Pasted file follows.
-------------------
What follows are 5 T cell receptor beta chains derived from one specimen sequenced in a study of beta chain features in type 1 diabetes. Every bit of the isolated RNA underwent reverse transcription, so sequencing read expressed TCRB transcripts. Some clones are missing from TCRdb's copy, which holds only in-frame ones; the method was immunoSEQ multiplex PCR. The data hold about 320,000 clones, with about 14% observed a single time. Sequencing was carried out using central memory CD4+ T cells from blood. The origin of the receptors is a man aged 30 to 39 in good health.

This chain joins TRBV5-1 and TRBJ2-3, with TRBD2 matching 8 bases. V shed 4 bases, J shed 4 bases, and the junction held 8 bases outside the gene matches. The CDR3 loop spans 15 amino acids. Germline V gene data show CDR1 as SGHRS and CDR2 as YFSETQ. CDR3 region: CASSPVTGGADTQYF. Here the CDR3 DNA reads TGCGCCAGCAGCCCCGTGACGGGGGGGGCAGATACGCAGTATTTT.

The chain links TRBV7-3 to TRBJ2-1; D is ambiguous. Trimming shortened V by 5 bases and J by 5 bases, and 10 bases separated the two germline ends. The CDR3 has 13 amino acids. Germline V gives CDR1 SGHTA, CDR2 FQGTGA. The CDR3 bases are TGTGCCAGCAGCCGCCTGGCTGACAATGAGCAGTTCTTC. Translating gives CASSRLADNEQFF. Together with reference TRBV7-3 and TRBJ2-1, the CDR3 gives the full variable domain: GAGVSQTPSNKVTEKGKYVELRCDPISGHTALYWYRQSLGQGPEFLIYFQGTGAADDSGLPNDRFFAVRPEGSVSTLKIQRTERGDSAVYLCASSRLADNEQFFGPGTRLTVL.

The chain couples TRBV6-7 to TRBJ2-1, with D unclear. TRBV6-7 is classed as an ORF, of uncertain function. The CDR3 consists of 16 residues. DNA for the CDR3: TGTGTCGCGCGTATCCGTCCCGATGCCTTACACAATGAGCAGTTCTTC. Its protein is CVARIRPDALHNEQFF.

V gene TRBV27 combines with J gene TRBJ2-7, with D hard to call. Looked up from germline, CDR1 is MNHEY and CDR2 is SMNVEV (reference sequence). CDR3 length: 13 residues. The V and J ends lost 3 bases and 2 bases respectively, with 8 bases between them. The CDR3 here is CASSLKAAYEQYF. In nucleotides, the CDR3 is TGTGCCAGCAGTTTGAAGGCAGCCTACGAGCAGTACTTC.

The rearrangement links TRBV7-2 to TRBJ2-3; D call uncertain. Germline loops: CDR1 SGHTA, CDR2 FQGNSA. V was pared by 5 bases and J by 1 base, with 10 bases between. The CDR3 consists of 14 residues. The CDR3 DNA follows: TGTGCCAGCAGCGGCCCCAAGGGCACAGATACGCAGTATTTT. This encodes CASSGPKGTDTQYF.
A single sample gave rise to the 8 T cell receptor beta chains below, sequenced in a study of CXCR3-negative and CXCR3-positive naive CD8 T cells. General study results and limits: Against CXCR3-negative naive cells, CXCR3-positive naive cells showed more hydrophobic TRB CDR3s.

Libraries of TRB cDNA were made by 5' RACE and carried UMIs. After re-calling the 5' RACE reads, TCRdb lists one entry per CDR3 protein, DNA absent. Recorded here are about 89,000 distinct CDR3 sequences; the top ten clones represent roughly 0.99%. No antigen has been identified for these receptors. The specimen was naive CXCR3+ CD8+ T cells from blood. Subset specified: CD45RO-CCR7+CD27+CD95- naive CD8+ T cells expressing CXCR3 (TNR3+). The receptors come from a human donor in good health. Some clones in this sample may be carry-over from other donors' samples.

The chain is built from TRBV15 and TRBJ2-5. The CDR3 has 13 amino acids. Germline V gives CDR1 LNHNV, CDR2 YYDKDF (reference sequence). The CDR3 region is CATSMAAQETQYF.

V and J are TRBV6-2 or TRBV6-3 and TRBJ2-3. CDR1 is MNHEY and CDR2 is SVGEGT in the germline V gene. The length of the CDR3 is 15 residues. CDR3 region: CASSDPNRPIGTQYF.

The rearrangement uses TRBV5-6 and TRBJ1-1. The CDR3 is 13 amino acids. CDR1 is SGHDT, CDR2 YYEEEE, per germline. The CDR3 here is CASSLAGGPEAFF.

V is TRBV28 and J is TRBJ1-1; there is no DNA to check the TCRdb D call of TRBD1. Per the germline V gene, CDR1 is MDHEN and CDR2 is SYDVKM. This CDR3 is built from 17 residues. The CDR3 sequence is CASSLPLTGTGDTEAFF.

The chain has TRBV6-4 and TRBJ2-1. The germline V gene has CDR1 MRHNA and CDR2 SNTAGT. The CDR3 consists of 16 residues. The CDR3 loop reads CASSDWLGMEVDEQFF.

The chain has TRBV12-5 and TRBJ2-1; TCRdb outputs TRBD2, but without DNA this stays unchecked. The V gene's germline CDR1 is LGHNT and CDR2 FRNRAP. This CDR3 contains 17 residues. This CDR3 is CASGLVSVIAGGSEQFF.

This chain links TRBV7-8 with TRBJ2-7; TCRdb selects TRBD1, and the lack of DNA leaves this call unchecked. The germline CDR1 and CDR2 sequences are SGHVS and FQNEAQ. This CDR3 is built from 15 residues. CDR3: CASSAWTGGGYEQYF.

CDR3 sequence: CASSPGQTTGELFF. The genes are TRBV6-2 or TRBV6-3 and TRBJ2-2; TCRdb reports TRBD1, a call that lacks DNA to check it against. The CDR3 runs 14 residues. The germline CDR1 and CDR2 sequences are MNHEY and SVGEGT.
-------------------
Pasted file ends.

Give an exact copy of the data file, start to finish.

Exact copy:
What follows are 5 T cell receptor beta chains derived from one specimen sequenced in a study of beta chain features in type 1 diabetes. Every bit of the isolated RNA underwent reverse transcription, so sequencing read expressed TCRB transcripts. Some clones are missing from TCRdb's copy, which holds only in-frame ones; the method was immunoSEQ multiplex PCR. The data hold about 320,000 clones, with about 14% observed a single time. Sequencing was carried out using central memory CD4+ T cells from blood. The origin of the receptors is a man aged 30 to 39 in good health.

This chain joins TRBV5-1 and TRBJ2-3, with TRBD2 matching 8 bases. V shed 4 bases, J shed 4 bases, and the junction held 8 bases outside the gene matches. The CDR3 loop spans 15 amino acids. Germline V gene data show CDR1 as SGHRS and CDR2 as YFSETQ. CDR3 region: CASSPVTGGADTQYF. Here the CDR3 DNA reads TGCGCCAGCAGCCCCGTGACGGGGGGGGCAGATACGCAGTATTTT.

The chain links TRBV7-3 to TRBJ2-1; D is ambiguous. Trimming shortened V by 5 bases and J by 5 bases, and 10 bases separated the two germline ends. The CDR3 has 13 amino acids. Germline V gives CDR1 SGHTA, CDR2 FQGTGA. The CDR3 bases are TGTGCCAGCAGCCGCCTGGCTGACAATGAGCAGTTCTTC. Translating gives CASSRLADNEQFF. Together with reference TRBV7-3 and TRBJ2-1, the CDR3 gives the full variable domain: GAGVSQTPSNKVTEKGKYVELRCDPISGHTALYWYRQSLGQGPEFLIYFQGTGAADDSGLPNDRFFAVRPEGSVSTLKIQRTERGDSAVYLCASSRLADNEQFFGPGTRLTVL.

The chain couples TRBV6-7 to TRBJ2-1, with D unclear. TRBV6-7 is classed as an ORF, of uncertain function. The CDR3 consists of 16 residues. DNA for the CDR3: TGTGTCGCGCGTATCCGTCCCGATGCCTTACACAATGAGCAGTTCTTC. Its protein is CVARIRPDALHNEQFF.

V gene TRBV27 combines with J gene TRBJ2-7, with D hard to call. Looked up from germline, CDR1 is MNHEY and CDR2 is SMNVEV (reference sequence). CDR3 length: 13 residues. The V and J ends lost 3 bases and 2 bases respectively, with 8 bases between them. The CDR3 here is CASSLKAAYEQYF. In nucleotides, the CDR3 is TGTGCCAGCAGTTTGAAGGCAGCCTACGAGCAGTACTTC.

The rearrangement links TRBV7-2 to TRBJ2-3; D call uncertain. Germline loops: CDR1 SGHTA, CDR2 FQGNSA. V was pared by 5 bases and J by 1 base, with 10 bases between. The CDR3 consists of 14 residues. The CDR3 DNA follows: TGTGCCAGCAGCGGCCCCAAGGGCACAGATACGCAGTATTTT. This encodes CASSGPKGTDTQYF.
A single sample gave rise to the 8 T cell receptor beta chains below, sequenced in a study of CXCR3-negative and CXCR3-positive naive CD8 T cells. General study results and limits: Against CXCR3-negative naive cells, CXCR3-positive naive cells showed more hydrophobic TRB CDR3s.

Libraries of TRB cDNA were made by 5' RACE and carried UMIs. After re-calling the 5' RACE reads, TCRdb lists one entry per CDR3 protein, DNA absent. Recorded here are about 89,000 distinct CDR3 sequences; the top ten clones represent roughly 0.99%. No antigen has been identified for these receptors. The specimen was naive CXCR3+ CD8+ T cells from blood. Subset specified: CD45RO-CCR7+CD27+CD95- naive CD8+ T cells expressing CXCR3 (TNR3+). The receptors come from a human donor in good health. Some clones in this sample may be carry-over from other donors' samples.

The chain is built from TRBV15 and TRBJ2-5. The CDR3 has 13 amino acids. Germline V gives CDR1 LNHNV, CDR2 YYDKDF (reference sequence). The CDR3 region is CATSMAAQETQYF.

V and J are TRBV6-2 or TRBV6-3 and TRBJ2-3. CDR1 is MNHEY and CDR2 is SVGEGT in the germline V gene. The length of the CDR3 is 15 residues. CDR3 region: CASSDPNRPIGTQYF.

The rearrangement uses TRBV5-6 and TRBJ1-1. The CDR3 is 13 amino acids. CDR1 is SGHDT, CDR2 YYEEEE, per germline. The CDR3 here is CASSLAGGPEAFF.

V is TRBV28 and J is TRBJ1-1; there is no DNA to check the TCRdb D call of TRBD1. Per the germline V gene, CDR1 is MDHEN and CDR2 is SYDVKM. This CDR3 is built from 17 residues. The CDR3 sequence is CASSLPLTGTGDTEAFF.

The chain has TRBV6-4 and TRBJ2-1. The germline V gene has CDR1 MRHNA and CDR2 SNTAGT. The CDR3 consists of 16 residues. The CDR3 loop reads CASSDWLGMEVDEQFF.

The chain has TRBV12-5 and TRBJ2-1; TCRdb outputs TRBD2, but without DNA this stays unchecked. The V gene's germline CDR1 is LGHNT and CDR2 FRNRAP. This CDR3 contains 17 residues. This CDR3 is CASGLVSVIAGGSEQFF.

This chain links TRBV7-8 with TRBJ2-7; TCRdb selects TRBD1, and the lack of DNA leaves this call unchecked. The germline CDR1 and CDR2 sequences are SGHVS and FQNEAQ. This CDR3 is built from 15 residues. CDR3: CASSAWTGGGYEQYF.

CDR3 sequence: CASSPGQTTGELFF. The genes are TRBV6-2 or TRBV6-3 and TRBJ2-2; TCRdb reports TRBD1, a call that lacks DNA to check it against. The CDR3 runs 14 residues. The germline CDR1 and CDR2 sequences are MNHEY and SVGEGT.